The Bougainvilleas are healthy, but not all that happy with so much rain.
Finally, these three tomatoes grew on one tomato plant that grew from compost, but the rain split the skin so they became rotten. I am fermenting them in a plastic bag and will put into the garden with the hope the seeds will germinate sometime.
October is normally the wettest month of the year. How will it be after so much rain already?
My life seems to be dedicated to trying to get telecommunication firms to do their job.
The other day I was complaining that Celcom, my current mobile provider, cut my phone before telling me that my bill was due. I paid the next morning, and the service was restored before I left the payment point. Hopefully now all will go smoothly.
Then there is Maxis, my previous mobile provider. When you set up an account they demand a deposit of RM500 per line. I used Maxis for years and paid regularly on time. But when they must return my deposit – they don’t. I have talked to their storefront, visited their office, and phoned multiple times over the weeks and months. They hang up on me – and I am not rude to them. They promise to call back – and they don’t. They all tell me a different story. One theme I have heard is they send a cheque to my address after six weeks. Six weeks after what? The answer varies. So much for being a reliable customer that causes them no problems. My reward is I don’t get my deposit back anytime within a reasonable time frame – if at all.
And then there is Yes 4G. I use them as a backup for when TM Internet is down. They had a promotion so I bought some top-ups. But they are not credited to my account, and so I can’t use them. I emailed, and they at least replied within 24 hours. But they told me it was sorted – but it is not. My account is still showing zero, and when I try to use it a web page comes up saying to reload. A lot of use the reload did me. I am awaiting a reply to my next email.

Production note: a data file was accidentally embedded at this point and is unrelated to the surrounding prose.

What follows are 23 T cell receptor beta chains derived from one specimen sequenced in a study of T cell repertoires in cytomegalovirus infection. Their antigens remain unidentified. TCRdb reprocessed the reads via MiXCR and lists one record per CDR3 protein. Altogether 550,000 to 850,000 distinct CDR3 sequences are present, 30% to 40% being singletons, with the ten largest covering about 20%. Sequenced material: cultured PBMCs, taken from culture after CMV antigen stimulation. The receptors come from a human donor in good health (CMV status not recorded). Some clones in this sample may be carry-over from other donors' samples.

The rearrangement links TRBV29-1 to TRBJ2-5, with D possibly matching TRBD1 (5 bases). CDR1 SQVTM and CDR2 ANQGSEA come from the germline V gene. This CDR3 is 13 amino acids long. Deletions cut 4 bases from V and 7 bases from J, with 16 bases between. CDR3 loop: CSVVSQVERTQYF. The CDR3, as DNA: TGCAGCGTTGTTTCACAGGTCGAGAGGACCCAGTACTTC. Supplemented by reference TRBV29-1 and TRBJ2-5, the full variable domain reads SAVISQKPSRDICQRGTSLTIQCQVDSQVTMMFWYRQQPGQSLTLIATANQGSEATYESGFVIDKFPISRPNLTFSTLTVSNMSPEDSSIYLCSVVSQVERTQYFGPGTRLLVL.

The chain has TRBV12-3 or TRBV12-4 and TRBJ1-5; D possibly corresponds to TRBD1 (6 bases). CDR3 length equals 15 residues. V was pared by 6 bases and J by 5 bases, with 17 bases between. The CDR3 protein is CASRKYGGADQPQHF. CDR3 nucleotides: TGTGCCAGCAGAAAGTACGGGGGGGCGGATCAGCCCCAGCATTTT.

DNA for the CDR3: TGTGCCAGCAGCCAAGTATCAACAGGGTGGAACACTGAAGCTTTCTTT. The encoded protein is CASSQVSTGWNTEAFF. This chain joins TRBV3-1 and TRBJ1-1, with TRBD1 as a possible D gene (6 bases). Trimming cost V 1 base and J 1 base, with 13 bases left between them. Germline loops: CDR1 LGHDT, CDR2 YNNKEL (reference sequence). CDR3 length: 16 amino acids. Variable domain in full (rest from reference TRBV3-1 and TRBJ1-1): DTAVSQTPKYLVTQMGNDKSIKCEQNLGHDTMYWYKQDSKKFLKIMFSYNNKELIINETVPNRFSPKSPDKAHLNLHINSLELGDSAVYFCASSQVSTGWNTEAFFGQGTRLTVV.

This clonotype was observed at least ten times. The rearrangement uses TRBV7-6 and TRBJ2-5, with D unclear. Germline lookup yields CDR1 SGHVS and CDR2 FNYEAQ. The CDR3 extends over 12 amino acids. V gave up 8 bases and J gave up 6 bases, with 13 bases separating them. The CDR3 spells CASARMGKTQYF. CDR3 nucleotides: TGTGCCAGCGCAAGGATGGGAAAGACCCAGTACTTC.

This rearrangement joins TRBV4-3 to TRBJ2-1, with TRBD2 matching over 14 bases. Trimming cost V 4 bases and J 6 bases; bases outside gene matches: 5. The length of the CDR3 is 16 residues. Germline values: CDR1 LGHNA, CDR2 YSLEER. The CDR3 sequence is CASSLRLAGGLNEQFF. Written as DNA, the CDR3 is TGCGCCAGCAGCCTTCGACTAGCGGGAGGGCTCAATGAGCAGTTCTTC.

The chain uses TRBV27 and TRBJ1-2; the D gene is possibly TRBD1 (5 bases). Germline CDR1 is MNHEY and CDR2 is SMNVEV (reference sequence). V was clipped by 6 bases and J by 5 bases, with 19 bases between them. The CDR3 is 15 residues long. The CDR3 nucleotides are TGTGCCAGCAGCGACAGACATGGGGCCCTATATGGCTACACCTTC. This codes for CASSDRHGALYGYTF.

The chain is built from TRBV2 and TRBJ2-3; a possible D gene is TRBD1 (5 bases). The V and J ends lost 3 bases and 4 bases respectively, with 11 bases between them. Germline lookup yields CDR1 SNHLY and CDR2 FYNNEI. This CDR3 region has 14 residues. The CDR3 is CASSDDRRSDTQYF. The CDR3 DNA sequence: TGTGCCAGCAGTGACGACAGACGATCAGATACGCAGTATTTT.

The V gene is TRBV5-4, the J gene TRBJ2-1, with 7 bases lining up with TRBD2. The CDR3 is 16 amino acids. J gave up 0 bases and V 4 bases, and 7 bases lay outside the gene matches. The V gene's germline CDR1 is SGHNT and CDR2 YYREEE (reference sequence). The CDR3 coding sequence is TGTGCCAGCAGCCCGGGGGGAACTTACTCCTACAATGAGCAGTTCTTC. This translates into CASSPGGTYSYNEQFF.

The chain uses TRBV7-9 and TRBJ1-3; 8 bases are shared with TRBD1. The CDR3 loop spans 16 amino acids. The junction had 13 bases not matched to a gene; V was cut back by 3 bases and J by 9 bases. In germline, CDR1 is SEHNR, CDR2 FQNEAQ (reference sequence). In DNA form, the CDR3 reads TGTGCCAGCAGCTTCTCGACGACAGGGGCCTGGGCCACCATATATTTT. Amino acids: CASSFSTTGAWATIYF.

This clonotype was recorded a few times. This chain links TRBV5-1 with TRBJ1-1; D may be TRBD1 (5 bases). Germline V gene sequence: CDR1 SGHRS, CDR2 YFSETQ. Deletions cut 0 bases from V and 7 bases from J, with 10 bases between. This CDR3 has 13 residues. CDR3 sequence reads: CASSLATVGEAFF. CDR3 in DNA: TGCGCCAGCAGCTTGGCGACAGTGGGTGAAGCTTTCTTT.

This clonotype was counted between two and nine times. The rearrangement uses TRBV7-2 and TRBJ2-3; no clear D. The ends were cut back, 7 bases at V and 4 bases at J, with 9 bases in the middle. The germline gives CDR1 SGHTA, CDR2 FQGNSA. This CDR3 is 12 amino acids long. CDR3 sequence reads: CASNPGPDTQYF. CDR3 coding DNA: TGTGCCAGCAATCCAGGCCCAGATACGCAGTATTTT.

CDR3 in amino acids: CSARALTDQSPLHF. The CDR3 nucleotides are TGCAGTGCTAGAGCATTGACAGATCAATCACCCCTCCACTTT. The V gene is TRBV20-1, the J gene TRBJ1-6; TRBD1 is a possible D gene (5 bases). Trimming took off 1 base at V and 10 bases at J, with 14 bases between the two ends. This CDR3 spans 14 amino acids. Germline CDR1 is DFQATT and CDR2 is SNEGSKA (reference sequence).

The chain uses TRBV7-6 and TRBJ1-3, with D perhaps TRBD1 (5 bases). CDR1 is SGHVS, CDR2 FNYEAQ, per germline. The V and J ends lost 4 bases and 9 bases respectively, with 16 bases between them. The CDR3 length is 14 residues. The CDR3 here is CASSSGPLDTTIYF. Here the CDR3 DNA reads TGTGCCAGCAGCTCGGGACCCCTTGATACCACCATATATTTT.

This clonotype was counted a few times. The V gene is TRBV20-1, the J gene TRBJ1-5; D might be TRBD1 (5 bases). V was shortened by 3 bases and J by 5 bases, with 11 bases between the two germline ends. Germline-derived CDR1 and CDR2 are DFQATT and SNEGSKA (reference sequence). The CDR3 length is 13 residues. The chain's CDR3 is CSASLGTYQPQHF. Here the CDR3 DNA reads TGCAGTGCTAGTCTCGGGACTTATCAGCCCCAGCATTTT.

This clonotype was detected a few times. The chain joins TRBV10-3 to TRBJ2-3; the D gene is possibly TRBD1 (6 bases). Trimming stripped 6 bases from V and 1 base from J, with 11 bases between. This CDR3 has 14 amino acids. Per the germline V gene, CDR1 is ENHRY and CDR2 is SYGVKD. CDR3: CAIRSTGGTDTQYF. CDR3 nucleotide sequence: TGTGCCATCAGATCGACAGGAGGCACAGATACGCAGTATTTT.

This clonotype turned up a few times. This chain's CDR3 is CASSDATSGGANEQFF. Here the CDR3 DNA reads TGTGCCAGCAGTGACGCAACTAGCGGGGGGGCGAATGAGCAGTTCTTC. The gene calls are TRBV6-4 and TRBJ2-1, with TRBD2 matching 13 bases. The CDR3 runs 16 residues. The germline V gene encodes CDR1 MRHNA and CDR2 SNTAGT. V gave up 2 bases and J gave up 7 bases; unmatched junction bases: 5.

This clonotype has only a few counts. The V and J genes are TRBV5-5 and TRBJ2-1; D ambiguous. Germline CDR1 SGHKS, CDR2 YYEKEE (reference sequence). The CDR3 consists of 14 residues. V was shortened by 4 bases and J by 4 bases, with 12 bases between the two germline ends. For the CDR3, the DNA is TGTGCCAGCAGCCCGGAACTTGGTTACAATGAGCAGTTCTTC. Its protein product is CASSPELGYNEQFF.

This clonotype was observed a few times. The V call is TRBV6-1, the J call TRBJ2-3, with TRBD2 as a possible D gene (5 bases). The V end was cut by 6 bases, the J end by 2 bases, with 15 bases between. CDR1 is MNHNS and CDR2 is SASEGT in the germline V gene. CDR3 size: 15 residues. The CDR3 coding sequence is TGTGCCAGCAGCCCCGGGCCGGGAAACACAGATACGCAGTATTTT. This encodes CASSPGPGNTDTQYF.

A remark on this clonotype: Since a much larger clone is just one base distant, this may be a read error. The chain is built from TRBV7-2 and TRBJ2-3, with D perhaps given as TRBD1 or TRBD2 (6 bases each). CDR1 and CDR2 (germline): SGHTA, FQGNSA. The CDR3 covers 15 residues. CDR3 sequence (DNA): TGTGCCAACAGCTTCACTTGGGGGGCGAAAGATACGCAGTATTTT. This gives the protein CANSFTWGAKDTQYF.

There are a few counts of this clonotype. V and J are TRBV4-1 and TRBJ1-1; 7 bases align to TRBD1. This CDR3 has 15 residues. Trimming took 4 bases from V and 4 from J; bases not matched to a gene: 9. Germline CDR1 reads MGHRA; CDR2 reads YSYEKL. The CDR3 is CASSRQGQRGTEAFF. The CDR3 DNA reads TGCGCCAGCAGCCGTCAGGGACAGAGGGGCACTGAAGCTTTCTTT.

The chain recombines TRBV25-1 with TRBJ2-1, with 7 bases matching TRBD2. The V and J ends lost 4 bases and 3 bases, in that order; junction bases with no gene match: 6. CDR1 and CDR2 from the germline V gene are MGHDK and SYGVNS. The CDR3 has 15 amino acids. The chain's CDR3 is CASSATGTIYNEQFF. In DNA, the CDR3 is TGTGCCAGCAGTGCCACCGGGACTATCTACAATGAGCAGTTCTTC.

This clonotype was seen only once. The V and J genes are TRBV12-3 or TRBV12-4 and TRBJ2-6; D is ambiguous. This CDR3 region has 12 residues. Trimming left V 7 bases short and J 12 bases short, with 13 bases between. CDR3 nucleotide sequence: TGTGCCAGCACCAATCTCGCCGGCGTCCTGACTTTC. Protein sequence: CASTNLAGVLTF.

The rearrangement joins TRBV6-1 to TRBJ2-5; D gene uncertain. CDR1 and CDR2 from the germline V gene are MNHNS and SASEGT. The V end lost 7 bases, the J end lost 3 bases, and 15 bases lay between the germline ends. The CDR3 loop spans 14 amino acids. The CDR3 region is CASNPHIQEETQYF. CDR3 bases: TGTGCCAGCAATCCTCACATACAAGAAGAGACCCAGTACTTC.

If you retire in Malaysia you don’t have to worry about having time on your hands – just trying to get proper service out of mbile companies will keep you busy. My advice – spend enough time to find a good deal and then stick to it. The more changes and the more companies you use the more grief.
Fairly recently a big Ganesha has been erected outside of Bangkok, at Wat Saman Rattanaram. See the size of it by Google Street view. It has proven so popular that other temples and statues have sprung up in the same area. By private transport it would be a half day trip. We thought we’d try public transport, which meant we were away most of the day.
You can catch a train to Chachoengsao, but we read it’s very crowded and you’d have to stand for two hours. And after that you catch a pickup for the rest of the way, to Wat Saman Rattanaram. We went by mini-bus (‘Rottoo’) instead to Chachoengsao, and then a pickup ( ‘Ten sou’) to Wat Saman Rattanaram.
The mini-bus to Chachoengsao departs from Bangkok Bus Terminal (Eastern), on Sukumvit Road, opposite BTS Ekkamai Station. We caught the 8AM minibus, but there are three earlier departures, and the next is at 11.00. However, check the day before, as timetables change frequently. A ticket costs THB18, from memory. It took us about two hours to arrive at the Chachoengsao bus station. We were there at 10.10AM.
The pickup to Wat Saman departs from a side street next to the market, about two minutes walk from the bus terminal. Our mini-bus driver showed us where. We had to wait about 20 minutes for the next departure, at 10.30. The fare was THB30.
And then we arrived at Wat Saman at about 11.25AM. It has no entry charge.
It was interesting to do once and to experience the ordinary public transport. Bangkok traffic can be bad, so consider which day you make the trip. And take some water to drink, as usual.
In the Wat market area, we saw a lot of local produce shops, fruit, nuts, cookies, flowers, plants, spice, and charcoal BBQ chicken take away.
The hawker area serves food: food, quality, hygiene, volume and value all were quite satisfactory for a super touristy place.
If you became over heated you can escape to Amazon cafe which is the only air-con place in the Wat. It is a couple of minutes walk past Ganesha.